[12] Figure 2 (top) shows the overall n-octane saturation as a function of distance along the core at different times; here the saturation is averaged over each image. Here we observe a continuous drop in water saturation behind the front, and the images show that the fingers continue to grow laterally with time, eventually almost merging together. Behind the front, the overall slope of the saturation isdSw/dz ≈ 0.06 cm−1, and with no distinct saturation front when averaged over the whole core.

image

Figure 2. Measured laterally-averaged saturation as a function of longitudinal distance for (top) injection into brine and (bottom) injection into brine with nanoparticles.

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[13] Figure 2 (bottom) shows the overall n-octane saturation as a function of distance along the core at different times. Comparing to the control experiment, here we observe a distinct saturation front; this front has a saturation gradient ofdSw/dz ≈ 0.12 cm−1at the front, twice as steep as the control experiment. This type of piston-like front is what is expected in a stable displacement. Behind this front, the saturation is uniform laterally and longitudinally with a water saturation ofSw ≈ 0.4.

[14] Figure 3shows the overall pressure drop as a function of time for both the control and nanoparticle cases. For ease of comparison, the pressure drop was normalized by the pressure drop of single-phase brine through the column at the same flow rate. For the control case, the pressure drop increased by a factor of two during multi-phase flow in the core, followed by a decrease as then-octane saturation increased, before finally settling down at residual water saturation to a pressure drop slightly lower than for brine. For the case with in-situ nanoparticles, the pressure drop showed a similar structure to the control case (an increase during the multi-phase flow portion followed by a decrease and a plateau). But for the nanoparticle case, the pressure drop was roughly 1.5–2.5 times greater than that seen in the control case, with the largest differences during the multi-phase flow portion of the displacement.

image

Figure 3. Measured pressure drops as a function of time for n-octane injection for the control and nanoparticle cases. The overall pressure drop is larger in the nanoparticle case suggesting the formation of an oil in water emulsion.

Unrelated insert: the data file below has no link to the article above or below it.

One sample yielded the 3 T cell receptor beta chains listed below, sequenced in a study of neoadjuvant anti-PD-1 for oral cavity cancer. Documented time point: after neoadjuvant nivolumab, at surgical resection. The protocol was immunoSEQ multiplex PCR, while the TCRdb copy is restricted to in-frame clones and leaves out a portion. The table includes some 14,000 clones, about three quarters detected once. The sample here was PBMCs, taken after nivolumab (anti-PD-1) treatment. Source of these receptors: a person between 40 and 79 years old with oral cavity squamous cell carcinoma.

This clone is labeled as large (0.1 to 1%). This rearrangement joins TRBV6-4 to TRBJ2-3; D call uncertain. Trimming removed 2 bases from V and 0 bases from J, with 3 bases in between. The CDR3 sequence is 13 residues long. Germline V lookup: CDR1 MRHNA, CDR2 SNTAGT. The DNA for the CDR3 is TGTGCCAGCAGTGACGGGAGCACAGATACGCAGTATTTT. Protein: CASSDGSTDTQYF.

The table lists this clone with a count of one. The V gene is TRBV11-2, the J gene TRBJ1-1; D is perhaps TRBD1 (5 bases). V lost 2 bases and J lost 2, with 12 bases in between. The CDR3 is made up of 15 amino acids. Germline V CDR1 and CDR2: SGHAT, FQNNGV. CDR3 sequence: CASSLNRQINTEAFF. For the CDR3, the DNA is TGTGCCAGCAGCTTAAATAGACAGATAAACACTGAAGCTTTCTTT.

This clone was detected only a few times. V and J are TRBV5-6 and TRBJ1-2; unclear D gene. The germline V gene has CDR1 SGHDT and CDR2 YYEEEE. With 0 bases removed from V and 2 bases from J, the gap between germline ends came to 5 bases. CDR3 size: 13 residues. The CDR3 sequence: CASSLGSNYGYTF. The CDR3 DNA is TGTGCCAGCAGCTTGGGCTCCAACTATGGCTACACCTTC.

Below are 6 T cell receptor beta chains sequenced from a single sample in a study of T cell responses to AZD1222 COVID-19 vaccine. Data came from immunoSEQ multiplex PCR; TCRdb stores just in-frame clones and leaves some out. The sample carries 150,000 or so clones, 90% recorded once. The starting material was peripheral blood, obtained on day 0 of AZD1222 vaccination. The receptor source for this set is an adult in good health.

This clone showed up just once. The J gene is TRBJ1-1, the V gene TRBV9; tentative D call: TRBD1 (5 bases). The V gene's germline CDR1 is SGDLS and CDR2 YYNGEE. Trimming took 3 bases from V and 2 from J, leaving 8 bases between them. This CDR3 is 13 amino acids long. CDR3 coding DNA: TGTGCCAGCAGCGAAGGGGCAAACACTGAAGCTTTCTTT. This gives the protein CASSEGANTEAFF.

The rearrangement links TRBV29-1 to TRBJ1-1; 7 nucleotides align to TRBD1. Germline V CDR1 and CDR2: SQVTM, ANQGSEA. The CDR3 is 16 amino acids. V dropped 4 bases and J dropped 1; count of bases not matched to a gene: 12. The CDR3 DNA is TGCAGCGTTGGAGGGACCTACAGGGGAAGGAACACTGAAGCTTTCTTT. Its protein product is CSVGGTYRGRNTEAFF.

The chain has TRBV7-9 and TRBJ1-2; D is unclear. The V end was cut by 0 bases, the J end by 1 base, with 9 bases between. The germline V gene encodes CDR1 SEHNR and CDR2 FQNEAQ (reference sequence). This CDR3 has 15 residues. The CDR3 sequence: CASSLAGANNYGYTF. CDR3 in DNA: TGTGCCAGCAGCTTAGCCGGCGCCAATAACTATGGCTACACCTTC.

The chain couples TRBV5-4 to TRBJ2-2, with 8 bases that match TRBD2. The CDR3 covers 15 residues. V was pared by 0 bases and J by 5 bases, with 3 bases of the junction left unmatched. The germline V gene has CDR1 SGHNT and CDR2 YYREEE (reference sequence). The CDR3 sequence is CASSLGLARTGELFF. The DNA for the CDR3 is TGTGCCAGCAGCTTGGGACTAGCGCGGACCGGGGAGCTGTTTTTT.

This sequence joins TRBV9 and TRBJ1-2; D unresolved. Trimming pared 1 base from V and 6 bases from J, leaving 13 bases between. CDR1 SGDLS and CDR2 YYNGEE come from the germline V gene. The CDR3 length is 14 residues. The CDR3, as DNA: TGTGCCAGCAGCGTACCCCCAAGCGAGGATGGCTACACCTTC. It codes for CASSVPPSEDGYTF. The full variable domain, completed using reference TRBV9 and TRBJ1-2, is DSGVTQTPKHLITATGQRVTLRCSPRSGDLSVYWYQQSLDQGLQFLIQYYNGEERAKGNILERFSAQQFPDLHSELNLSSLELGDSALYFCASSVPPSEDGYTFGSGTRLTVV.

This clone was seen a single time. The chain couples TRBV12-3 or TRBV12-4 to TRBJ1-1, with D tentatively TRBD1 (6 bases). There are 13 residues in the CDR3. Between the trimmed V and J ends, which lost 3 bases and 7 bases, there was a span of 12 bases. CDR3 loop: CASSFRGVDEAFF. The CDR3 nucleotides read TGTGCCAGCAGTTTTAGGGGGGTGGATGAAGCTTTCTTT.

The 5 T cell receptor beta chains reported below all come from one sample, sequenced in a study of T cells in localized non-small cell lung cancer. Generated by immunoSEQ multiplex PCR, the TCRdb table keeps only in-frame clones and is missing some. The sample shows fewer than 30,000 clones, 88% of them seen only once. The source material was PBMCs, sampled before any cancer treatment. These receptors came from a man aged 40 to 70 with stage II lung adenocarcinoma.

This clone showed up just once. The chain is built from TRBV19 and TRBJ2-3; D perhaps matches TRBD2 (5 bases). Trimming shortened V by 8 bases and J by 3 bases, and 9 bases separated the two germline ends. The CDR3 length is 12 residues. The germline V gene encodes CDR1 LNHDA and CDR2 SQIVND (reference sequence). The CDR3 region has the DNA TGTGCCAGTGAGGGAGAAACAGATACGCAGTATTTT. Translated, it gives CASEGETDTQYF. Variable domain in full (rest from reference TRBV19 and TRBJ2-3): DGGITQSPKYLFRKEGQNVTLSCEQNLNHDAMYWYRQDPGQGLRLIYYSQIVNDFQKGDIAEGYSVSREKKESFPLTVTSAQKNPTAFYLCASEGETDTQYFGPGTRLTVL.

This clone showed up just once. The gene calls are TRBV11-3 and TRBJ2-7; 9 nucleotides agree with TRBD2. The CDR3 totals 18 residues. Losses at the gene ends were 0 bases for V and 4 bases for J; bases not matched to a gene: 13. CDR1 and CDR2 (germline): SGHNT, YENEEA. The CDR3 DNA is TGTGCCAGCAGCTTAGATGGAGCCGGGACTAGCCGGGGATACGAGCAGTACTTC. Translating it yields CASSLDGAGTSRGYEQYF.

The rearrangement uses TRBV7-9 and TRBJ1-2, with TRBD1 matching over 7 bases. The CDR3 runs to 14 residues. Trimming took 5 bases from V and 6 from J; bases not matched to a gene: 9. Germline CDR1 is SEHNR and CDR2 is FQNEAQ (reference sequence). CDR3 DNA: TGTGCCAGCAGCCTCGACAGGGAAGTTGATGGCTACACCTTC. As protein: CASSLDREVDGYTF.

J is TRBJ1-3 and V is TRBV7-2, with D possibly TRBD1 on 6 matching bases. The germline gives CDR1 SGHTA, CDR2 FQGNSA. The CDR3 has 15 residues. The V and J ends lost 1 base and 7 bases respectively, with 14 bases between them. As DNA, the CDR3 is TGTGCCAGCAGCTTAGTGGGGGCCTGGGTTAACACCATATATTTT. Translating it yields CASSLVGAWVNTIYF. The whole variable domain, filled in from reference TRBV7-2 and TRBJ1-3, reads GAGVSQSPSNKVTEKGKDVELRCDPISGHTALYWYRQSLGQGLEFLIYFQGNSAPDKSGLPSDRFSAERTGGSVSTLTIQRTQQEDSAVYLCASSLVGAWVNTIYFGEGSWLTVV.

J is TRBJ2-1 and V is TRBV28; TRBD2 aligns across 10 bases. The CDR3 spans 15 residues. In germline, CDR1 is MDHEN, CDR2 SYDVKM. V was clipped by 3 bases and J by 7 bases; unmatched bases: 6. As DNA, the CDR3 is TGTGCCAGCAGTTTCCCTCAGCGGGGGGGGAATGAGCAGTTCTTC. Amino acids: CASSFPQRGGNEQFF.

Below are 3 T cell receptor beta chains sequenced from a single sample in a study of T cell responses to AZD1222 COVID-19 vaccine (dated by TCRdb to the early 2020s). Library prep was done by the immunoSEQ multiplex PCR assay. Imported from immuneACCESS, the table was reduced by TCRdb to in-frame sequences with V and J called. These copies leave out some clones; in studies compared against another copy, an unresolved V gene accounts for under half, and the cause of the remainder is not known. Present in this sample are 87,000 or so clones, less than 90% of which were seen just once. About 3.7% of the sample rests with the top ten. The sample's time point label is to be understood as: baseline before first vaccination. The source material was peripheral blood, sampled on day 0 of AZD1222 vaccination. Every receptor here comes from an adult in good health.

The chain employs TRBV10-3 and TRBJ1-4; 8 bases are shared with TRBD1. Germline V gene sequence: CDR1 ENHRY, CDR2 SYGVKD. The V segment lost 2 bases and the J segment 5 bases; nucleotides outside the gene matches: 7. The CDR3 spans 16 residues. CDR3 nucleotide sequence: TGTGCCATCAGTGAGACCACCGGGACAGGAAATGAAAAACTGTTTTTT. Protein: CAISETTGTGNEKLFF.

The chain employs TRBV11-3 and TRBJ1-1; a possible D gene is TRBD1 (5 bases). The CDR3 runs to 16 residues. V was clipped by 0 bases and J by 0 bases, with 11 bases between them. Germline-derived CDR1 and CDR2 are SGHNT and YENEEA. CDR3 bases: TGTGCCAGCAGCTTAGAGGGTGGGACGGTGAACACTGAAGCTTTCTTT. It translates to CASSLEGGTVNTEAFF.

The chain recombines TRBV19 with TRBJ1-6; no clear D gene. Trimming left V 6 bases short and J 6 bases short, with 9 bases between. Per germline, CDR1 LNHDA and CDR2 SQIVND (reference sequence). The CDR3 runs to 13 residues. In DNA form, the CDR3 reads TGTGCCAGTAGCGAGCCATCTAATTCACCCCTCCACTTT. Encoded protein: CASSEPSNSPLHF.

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4. Discussion

  1. Top of page
  2. Abstract
  3. 1. Introduction
  4. 2. Materials and Methods
  5. 3. Experimental Results
  6. 4. Discussion
  7. Acknowledgments
  8. References
  9. Supporting Information

[15] The results above show that in the presence of nanoparticles, the displacement front becomes stable or self-regulating. This is associated with a higher water saturation behind the displacement front and a higher pressure drop when compared to the control case. In the following, we offer an explanation of these results through the formation of a nanoparticle stabilized emulsion at the main displacement front. This emulsion lowers the mobility of the invading phase (mobilityλ = Kkr/μ, where K is the permeability, kr is the relative permeability, and μ is the viscosity), which in turn suppresses the fingering and stabilizes the front.

[16] We begin the discussion by working backwards from the observed displacement behavior. Viscous fingering [Homsy, 1987; Saffman and Taylor, 1958] is a well known phenomenon and occurs in the control case because n-octane has a lower viscosity than brine (seeTable 1). Since the mobility of the invading phase is greater than the defending phase, this makes the front viscously unstable, i.e., any perturbation to the front will grow with time, and any variations in the local permeability of the core will be magnified [Homsy, 1987; Saffman and Taylor, 1958]. If the invading phase (CO2 or n-octane) can be made to have a mobility less than the brine, any perturbations will diminish with time, and effect of variations in permeability will be lessened.